Castro commits three errors in Wrigley debut


Starlin Castro slips.jpgNo one really notices this sort of thing if Starlin Castro didn’t hit 6 RBI in his big-splash major league debut last Friday, but he did, so people notice. It was a bad night for Castro against the Marlins, as he committed three errors at short. A video reel of all three can be seen here.

For those who can’t watch the video, the first one came in the third inning when he fielded a grounder and appeared to throw it before he came set, sending the ball up the first base line.  Castro appeared to come set on the second error — this one in the sixth inning — but his throw just sailed on him, allowing the runner to reach.

The third error — though it did not lead to a Marlins run — was perhaps the most problematic.  It came with Hanley Ramirez up to bat in the eighth. Castro failed to come up with the ball on a backhand play. Fair enough, that happens. What doesn’t always happen was his reaction: he jogged after the ball, which sat several yards behind him in the grass. He wasn’t in any particular hurry, and he wasn’t paying any attention to Hanley Ramirez, which allowed Ramirez to take second base.

Nerves? Youth? Brain locks? Probably all of the above. But in light of his reputation and his monster debut last week, people in Chicago are going to expect more out of him than your typical rookie shortstop, so nights like this are going to be highlighted.

Clayton Kershaw does not need back surgery

CHICAGO, IL - OCTOBER 16:  Clayton Kershaw #22 of the Los Angeles Dodgers stands on the pitcher's mound in the sixth inning against the Chicago Cubs during game two of the National League Championship Series at Wrigley Field on October 16, 2016 in Chicago, Illinois.  (Photo by Jonathan Daniel/Getty Images)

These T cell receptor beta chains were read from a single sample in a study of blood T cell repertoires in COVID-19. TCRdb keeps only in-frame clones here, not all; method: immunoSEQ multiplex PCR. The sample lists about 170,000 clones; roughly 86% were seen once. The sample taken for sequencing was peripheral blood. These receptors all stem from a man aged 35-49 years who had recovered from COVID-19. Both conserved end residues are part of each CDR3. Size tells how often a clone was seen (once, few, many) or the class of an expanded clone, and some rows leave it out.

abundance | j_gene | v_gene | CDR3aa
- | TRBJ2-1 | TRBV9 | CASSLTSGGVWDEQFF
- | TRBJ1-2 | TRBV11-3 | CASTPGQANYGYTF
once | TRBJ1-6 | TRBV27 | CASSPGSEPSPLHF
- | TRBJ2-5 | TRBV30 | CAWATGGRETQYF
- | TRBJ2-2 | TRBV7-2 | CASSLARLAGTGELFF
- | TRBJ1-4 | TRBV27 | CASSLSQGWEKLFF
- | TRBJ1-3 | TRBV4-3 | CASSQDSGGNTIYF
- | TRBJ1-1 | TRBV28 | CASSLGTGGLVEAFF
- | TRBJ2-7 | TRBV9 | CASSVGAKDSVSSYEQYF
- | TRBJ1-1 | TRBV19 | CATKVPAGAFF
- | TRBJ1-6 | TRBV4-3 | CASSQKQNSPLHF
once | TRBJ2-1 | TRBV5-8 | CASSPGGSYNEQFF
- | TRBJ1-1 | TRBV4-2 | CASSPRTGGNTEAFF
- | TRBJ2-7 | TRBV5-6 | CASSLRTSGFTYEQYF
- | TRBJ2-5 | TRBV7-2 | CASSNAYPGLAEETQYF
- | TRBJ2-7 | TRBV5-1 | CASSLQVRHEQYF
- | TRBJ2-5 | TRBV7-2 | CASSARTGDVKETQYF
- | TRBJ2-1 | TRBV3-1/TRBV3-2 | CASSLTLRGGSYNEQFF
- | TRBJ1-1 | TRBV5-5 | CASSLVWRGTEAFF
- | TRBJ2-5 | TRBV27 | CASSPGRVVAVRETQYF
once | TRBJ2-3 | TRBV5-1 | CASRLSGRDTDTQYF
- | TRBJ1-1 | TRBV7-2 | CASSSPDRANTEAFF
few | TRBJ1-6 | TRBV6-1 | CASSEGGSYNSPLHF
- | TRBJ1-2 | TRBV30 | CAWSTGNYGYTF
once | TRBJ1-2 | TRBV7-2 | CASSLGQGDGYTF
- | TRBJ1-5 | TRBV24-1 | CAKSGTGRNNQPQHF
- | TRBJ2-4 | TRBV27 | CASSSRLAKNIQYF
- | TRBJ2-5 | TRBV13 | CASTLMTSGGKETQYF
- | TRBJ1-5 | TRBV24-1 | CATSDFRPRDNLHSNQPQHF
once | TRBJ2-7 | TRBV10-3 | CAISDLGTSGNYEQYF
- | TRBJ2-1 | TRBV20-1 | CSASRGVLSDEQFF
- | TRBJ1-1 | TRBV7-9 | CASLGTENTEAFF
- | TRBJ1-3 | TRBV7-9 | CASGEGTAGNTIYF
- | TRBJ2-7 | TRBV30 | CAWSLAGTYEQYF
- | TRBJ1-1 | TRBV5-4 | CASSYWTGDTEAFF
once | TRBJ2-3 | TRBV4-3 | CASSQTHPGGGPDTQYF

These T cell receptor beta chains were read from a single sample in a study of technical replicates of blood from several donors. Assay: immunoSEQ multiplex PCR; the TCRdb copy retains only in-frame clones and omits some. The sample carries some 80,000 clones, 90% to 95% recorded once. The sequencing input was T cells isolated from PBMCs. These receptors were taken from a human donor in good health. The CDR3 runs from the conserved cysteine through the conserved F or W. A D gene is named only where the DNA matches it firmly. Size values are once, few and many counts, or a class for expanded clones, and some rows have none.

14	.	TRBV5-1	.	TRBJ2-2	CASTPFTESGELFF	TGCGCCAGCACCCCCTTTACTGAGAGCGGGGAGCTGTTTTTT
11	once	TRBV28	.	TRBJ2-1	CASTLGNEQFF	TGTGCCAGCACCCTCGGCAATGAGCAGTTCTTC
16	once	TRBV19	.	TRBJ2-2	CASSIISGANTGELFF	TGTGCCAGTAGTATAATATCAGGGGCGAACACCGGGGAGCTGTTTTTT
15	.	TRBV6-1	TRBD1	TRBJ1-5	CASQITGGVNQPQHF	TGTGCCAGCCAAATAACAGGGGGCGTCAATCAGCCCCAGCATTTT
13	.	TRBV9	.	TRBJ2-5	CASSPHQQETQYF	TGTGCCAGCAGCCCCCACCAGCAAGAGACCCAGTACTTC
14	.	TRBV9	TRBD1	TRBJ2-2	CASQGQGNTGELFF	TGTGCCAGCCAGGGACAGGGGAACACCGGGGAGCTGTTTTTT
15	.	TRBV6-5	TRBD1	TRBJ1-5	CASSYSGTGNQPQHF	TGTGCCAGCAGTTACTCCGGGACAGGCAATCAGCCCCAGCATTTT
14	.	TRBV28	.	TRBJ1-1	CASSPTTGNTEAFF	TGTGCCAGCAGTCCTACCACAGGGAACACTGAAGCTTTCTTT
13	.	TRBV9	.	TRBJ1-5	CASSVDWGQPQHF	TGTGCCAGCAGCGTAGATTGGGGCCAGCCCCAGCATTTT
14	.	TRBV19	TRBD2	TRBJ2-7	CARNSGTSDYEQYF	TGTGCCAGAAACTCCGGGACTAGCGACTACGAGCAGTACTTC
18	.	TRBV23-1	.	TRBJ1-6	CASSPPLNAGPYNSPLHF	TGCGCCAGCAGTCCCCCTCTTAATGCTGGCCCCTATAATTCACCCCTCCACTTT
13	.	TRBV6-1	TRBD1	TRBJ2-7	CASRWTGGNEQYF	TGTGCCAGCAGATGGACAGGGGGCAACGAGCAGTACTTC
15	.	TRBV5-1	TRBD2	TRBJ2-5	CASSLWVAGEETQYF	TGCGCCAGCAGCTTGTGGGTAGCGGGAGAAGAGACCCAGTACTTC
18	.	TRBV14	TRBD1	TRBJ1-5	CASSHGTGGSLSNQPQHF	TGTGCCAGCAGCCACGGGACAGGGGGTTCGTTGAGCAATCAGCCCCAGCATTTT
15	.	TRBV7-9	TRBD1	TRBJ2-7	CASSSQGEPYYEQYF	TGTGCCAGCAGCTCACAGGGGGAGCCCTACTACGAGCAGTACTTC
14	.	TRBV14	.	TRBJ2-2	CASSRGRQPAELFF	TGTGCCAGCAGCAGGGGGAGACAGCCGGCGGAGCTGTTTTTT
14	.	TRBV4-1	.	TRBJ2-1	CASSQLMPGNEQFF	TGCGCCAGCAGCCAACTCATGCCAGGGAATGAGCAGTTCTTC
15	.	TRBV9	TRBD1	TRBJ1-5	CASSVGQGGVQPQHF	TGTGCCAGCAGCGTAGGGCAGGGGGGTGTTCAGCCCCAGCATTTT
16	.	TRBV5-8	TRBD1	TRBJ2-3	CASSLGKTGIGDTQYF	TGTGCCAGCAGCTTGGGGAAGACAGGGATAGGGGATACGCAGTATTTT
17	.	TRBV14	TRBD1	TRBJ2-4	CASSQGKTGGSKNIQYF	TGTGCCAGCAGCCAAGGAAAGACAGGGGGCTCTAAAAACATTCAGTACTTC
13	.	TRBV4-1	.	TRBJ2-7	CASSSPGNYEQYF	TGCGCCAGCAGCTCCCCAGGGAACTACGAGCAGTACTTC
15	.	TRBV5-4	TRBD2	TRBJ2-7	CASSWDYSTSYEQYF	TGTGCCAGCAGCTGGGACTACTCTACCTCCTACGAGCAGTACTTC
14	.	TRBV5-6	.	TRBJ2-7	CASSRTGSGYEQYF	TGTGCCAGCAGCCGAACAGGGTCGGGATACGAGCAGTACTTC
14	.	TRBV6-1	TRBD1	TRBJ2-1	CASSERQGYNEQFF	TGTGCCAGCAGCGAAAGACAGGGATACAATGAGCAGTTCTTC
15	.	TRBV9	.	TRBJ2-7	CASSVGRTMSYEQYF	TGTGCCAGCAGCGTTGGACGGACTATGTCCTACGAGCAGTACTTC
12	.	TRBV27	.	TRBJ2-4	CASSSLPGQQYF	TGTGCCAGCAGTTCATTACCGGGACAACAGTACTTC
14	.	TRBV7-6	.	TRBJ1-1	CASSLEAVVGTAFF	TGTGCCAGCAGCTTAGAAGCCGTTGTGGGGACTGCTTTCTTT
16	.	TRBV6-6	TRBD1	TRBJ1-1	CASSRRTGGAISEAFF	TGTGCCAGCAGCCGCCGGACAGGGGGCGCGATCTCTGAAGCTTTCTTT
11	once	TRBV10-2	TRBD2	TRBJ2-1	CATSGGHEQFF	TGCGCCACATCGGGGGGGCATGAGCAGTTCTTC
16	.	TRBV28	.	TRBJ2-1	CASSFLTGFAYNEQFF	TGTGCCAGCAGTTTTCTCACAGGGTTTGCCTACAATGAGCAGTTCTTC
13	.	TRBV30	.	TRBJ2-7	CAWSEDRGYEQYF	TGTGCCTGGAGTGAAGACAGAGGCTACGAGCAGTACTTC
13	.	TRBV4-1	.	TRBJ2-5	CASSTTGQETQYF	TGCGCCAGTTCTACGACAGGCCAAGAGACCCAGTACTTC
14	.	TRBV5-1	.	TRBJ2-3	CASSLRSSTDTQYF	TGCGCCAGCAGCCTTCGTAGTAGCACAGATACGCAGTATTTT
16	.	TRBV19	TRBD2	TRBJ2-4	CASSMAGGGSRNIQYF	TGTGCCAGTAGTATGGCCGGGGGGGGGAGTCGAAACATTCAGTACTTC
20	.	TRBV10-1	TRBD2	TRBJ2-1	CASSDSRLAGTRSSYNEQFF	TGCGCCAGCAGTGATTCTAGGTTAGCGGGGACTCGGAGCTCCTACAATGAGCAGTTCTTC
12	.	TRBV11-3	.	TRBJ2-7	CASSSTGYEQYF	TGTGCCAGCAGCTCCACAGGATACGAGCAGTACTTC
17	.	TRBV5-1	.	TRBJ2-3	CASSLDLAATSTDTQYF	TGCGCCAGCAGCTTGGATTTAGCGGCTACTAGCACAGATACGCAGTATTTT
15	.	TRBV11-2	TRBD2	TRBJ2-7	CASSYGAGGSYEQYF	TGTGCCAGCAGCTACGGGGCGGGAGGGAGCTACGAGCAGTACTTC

Getty Images
Leave a comment

Dodgers president of baseball operations Andrew Friedman says thatClayton Kershaw is unlikely to need back surgery for the herniated disk that sidelined him for more than two months during the season.

Friedman says that Kershaw feels good and that he doesn’t anticipate surgery. It was unclear if that would be the case because, even as Kershaw came back in September and pitched deep into the playoffs, often on short rest, everyone was fairly tight-lipped about how Kershaw was feeling.

For what it’s worth, Kershaw looked sound mechanically, even if was up and down at times in October.

People are paying tens of thousands to get into the World Series

CHICAGO, IL - OCTOBER 24:  Chicago Cubs fans visit Wrigley Field on October 24, 2016 in Chicago, Illinois. The Cubs will face off against the Cleveland Indians in the World Series beginning tomorrow. This will be the Cubs first trip to the series since 1945. The Indians last trip to the series was 1948.  (Photo by Scott Olson/Getty Images)
Getty Images

Ticket prices for the World Series are always ridiculous, but this year things are heading to a whole new ridiculous level.

Now, to be clear, some of the figures you hear are not what will be paid for tickets. The Associated Press has the de rigueur story of ticket holders asking, like, a million dollars for their tickets and ticket seekers willing to give all kinds of in-kind goods and services for a chance to see the Cubs play in Wrigley. A lot of that noise will never amount to any real transaction and, in some cases, will likely end up with someone getting arrested. It’s crazy time, you know.

But even if those million dollar and sex-for-tickets stories end up being more smoke than fire, people will end up paying astronomical prices to get in. Some already are. ESPN’s Darren Rovell reports that someone paid $32,000 on StubHub for 4 seats in the front row by the Cubs visitors dugout for Game 2 at Progressive Field in Cleveland. The prices in Wrigley Field for Games 3, 4 and, if necessary, 5 will likely go higher. There’s a ton of pent-up demand on the part of both Cubs and Indians fans, after all.

Still: trying to imagine how an in-stadium experience, no matter how long someone has been waiting for it, is worth that kind of scratch. Guess it all depends on whether that kind of money constitutes that kind of scratch for a given person.